Learning pointer offset in circular buffer, does not require grad error

Hi! I have a very simple example Module below, where I have a circular buffer, and attempt to learn a _delay parameter (i.e. distance between a read and write pointer) that transforms an input sin wave into a phase-shifted and zero-padded output. The goal is to emulate a delay line (as in DSP), learning an unknown delay parameter given some arbitrary input and reference output.

Currently this gives errors that the element 0 of tensors does not require grad and does not have a grad_fn - maybe, the problem (as represented) isn’t differentiable?

Any advice as to why this doesn’t work would be appreciate, and practical suggestions for representing this problem in PyTorch! Thanks :slight_smile:


Traceback (most recent call last):
  File "delay_eg.py", line 59, in <module>
  File "venv391/lib/python3.9/site-packages/torch/_tensor.py", line 307, in backward
    torch.autograd.backward(self, gradient, retain_graph, create_graph, inputs=inputs)
  File "venv391/lib/python3.9/site-packages/torch/autograd/__init__.py", line 154, in backward
RuntimeError: element 0 of tensors does not require grad and does not have a grad_fn

Re-producible code (note that the read pointer is fractional!):

import numpy as np
import torch

class Delay(torch.nn.Module):

    def __init__(self, N=44100, offset=1):
        self.N = N
        self.register_buffer('circ_buffer', torch.zeros(N, 1, dtype=torch.float))
        self._delay = torch.nn.Parameter(torch.FloatTensor([offset]))

    def reset_state(self):
        self.circ_buffer[self.circ_buffer > 0.0] = 0.0
        self.circ_buffer[self.circ_buffer < 0.0] = 0.0
        self._read_ptr = 0.0
        self._write_ptr = int(self._delay.item())

    def forward(self, x):
        y = torch.zeros(*x.shape, dtype=torch.float).to(x.device)
        for i in range(x.shape[0]):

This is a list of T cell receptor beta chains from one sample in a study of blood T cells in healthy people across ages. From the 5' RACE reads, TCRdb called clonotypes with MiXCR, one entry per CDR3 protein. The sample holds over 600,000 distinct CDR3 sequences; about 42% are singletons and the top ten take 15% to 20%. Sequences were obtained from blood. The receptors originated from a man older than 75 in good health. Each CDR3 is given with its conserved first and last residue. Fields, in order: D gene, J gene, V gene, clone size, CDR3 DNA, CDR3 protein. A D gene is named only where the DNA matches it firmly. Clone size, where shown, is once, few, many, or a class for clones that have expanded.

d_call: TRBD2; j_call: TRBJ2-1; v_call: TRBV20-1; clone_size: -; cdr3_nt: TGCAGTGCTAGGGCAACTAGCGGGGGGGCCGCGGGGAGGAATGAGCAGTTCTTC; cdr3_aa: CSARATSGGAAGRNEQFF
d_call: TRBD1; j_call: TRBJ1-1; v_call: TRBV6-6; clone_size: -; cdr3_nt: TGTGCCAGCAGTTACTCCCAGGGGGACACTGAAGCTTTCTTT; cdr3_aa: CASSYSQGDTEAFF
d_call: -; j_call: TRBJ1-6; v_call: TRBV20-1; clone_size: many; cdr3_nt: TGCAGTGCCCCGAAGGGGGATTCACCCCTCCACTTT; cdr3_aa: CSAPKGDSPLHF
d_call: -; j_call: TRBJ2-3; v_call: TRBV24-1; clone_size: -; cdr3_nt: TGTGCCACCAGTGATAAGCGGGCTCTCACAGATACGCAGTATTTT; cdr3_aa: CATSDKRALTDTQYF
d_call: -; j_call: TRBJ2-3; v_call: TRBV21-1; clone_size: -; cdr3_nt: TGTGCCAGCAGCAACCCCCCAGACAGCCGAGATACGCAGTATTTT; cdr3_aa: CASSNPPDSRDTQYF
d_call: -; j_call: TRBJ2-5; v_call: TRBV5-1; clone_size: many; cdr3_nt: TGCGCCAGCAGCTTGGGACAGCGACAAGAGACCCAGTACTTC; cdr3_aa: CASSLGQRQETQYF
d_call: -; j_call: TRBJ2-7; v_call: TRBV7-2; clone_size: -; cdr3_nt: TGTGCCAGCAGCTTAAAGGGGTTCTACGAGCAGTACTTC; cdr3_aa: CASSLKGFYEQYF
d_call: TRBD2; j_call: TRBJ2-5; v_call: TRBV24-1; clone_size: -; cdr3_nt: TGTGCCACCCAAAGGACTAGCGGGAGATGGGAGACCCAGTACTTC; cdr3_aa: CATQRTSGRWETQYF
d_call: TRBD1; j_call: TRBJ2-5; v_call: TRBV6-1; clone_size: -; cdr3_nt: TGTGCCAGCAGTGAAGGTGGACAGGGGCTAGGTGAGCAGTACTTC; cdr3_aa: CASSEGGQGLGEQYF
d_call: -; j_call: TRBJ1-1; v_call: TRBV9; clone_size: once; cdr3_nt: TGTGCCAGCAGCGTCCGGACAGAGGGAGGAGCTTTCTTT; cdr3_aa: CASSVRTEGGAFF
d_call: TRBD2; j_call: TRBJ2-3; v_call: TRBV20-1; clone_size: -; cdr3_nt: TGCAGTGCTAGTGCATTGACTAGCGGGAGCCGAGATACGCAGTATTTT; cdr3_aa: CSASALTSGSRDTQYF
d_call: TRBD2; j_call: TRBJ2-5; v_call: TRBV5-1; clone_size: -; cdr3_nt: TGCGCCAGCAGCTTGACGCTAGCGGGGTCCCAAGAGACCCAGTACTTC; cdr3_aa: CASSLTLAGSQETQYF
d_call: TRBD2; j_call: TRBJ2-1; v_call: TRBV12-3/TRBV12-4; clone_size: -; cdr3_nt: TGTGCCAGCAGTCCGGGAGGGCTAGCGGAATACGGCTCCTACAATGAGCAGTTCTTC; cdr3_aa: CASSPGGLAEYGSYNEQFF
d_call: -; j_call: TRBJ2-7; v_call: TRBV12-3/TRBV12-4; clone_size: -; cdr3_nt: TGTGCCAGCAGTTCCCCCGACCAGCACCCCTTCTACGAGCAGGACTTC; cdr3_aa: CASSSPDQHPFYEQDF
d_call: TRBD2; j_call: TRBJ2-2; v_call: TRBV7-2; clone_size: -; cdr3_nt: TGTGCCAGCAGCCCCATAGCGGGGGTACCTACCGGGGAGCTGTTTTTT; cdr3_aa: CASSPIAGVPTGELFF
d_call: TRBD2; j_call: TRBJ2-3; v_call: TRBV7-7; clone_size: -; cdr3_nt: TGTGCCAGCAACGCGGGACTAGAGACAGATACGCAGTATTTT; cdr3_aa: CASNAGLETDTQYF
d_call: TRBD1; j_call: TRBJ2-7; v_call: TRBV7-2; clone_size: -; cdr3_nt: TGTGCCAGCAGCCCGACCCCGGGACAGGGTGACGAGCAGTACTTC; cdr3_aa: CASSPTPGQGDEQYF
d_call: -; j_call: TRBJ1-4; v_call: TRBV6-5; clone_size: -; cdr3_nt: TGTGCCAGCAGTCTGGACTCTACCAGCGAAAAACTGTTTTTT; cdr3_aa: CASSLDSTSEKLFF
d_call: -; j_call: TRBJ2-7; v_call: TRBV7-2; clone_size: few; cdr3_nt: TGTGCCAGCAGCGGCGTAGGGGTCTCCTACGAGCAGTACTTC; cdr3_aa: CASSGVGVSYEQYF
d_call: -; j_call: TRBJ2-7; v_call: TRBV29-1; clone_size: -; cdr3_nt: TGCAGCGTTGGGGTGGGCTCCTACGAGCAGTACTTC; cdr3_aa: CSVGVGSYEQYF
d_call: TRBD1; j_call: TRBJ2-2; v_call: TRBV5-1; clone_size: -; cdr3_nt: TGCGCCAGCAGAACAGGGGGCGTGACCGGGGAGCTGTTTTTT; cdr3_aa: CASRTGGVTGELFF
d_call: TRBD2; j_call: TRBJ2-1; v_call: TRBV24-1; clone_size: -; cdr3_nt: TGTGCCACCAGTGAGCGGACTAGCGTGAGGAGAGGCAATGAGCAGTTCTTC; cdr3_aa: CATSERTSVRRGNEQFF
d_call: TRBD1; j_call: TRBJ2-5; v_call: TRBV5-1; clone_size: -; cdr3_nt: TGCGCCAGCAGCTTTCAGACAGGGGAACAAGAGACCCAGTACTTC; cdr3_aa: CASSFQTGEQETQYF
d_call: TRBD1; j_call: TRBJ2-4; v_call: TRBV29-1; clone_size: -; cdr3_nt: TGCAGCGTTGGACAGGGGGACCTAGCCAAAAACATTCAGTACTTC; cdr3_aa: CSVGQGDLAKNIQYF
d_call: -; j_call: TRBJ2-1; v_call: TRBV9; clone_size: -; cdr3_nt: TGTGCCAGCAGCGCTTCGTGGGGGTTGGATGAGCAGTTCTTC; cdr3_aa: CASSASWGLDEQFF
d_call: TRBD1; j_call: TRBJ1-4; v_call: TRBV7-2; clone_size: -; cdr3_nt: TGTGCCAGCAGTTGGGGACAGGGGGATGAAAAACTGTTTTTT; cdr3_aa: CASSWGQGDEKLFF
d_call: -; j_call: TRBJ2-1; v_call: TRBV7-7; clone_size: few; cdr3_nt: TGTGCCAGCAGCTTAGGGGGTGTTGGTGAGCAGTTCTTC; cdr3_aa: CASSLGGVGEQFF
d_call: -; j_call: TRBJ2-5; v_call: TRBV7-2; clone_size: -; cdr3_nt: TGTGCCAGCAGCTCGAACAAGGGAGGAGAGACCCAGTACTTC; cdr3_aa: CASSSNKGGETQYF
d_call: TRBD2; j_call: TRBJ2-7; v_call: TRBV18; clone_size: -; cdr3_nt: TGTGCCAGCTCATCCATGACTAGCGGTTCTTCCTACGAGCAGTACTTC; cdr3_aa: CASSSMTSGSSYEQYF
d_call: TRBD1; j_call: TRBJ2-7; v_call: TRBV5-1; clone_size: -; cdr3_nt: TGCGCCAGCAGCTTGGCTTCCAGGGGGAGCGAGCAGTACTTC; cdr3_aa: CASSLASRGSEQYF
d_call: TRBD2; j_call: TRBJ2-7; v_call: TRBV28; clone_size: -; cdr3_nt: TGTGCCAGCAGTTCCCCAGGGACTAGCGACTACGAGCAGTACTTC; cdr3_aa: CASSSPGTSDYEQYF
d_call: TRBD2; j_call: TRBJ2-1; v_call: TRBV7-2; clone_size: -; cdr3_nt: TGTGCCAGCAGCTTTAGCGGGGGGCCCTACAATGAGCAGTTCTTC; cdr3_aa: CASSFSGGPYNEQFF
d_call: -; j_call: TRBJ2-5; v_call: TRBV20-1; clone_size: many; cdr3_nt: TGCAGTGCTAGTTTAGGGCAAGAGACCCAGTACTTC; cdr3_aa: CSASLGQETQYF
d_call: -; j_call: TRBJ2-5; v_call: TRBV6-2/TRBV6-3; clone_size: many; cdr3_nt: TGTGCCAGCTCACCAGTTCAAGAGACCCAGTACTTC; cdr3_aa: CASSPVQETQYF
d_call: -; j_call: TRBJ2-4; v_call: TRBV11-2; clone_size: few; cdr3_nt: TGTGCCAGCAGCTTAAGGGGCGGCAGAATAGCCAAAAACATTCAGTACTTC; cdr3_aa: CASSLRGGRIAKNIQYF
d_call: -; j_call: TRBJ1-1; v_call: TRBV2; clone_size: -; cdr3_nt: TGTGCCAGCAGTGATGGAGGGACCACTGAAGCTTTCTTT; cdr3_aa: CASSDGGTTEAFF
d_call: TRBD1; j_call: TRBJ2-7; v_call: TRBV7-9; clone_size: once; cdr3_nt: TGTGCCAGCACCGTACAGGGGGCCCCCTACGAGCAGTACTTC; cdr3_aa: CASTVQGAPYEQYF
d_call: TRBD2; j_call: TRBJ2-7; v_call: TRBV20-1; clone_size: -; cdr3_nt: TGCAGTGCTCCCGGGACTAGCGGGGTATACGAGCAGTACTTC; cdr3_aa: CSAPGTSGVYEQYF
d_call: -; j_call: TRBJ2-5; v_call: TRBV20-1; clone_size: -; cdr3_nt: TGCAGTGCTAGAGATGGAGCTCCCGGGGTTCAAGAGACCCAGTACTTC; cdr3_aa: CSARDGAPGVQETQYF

x_i = x[i].item()
            # Write
            self.circ_buffer[self._write_ptr] = x_i
            # Read (with linear interpolation)
            i0 = np.floor(self._read_ptr).astype(int)
            i1 = (i0 + 1) % self.N
            frac = self._read_ptr - np.floor(self._read_ptr)
            y[i] = self.circ_buffer[i0] + frac*(self.circ_buffer[i1]-self.circ_buffer[i0])
            # Pointers
            self._write_ptr += 1
            if self._write_ptr == self.N:
                self._write_ptr = 0
            self._read_ptr += 1
            if self._read_ptr >= self.N:
                self._read_ptr -= self.N
        return y

if __name__ == "__main__":
    device = torch.device("cpu")

    # Simple sin wave
    ts = np.arange(0.0, 0.3, 1/44100)
    xs = np.sin(2*np.pi*5*ts + 0)
    # Phase shift, with zero padding
    delay = int(xs.shape[0]/1.31)
    ys = np.concatenate([np.zeros(xs.shape[0]-delay), xs[:delay]])

    model = Delay().to(device)
    learning_rate = 1e-3
    optimizer = torch.optim.Adam(params=model.parameters(), lr=learning_rate)
    device = next(model.parameters()).device
    loss_fn = torch.nn.MSELoss()

    for _ in range(100):
        xst = torch.tensor(xs).float().to(device)
        yst = torch.tensor(ys).float().to(device)
        loss = loss_fn(model(xst), yst)

Hi Hmmm!

Although _delay is a Parameter and potentially trainable, at a technical
level, as soon as you call .item() on it you “break the computation graph,”
as the result of .item() is no longer a pytorch tensor and therefore no
longer participates in autograd.

At a more conceptual level, you then call python’s int() (on the result of
.item()). int() is not (usefully) differentiable, so even if you performed
that logic using pytorch tensor operations, you would still not be able to
backpropagate gradients through that step in the computation.

I don’t understand your use case, so I don’t know whether this would
work, but, at least in terms of differentiability, you might try performing
an “interpolated write,” analogously to the interpolated read that you
have implemented.


K. Frank

1 Like

Thank you K. Frank, that was exactly the problem.

Instead of adding an “interpolated write” (which is indeed a bit odd), I re-worked things to offset the read pointer by _delay, and reworked the read accordingly:

i0 = torch.floor(self._read_ptr).data[0].long()
i1 = (i0 + 1) % self.N
frac = self._read_ptr - torch.floor(self._read_ptr)
y[i] = self.circ_buffer[i0] + frac*(self.circ_buffer[i1]-self.circ_buffer[i0])

Now, it converges nicely (although slightly slowly).